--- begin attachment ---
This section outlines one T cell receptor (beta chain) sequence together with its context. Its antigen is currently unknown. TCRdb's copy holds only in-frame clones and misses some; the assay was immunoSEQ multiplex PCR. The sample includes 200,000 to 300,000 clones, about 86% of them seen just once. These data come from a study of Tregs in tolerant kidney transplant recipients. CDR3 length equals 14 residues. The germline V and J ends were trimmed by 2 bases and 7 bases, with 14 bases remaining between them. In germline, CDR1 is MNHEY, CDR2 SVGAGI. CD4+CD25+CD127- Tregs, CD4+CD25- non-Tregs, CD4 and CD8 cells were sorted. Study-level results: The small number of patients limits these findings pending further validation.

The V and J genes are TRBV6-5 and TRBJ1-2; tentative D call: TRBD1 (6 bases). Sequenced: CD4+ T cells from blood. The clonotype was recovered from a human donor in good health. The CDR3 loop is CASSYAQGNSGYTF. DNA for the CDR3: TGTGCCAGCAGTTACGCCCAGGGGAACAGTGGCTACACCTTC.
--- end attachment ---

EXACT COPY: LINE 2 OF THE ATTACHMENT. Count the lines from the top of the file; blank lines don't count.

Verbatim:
The V and J genes are TRBV6-5 and TRBJ1-2; tentative D call: TRBD1 (6 bases). Sequenced: CD4+ T cells from blood. The clonotype was recovered from a human donor in good health. The CDR3 loop is CASSYAQGNSGYTF. DNA for the CDR3: TGTGCCAGCAGTTACGCCCAGGGGAACAGTGGCTACACCTTC.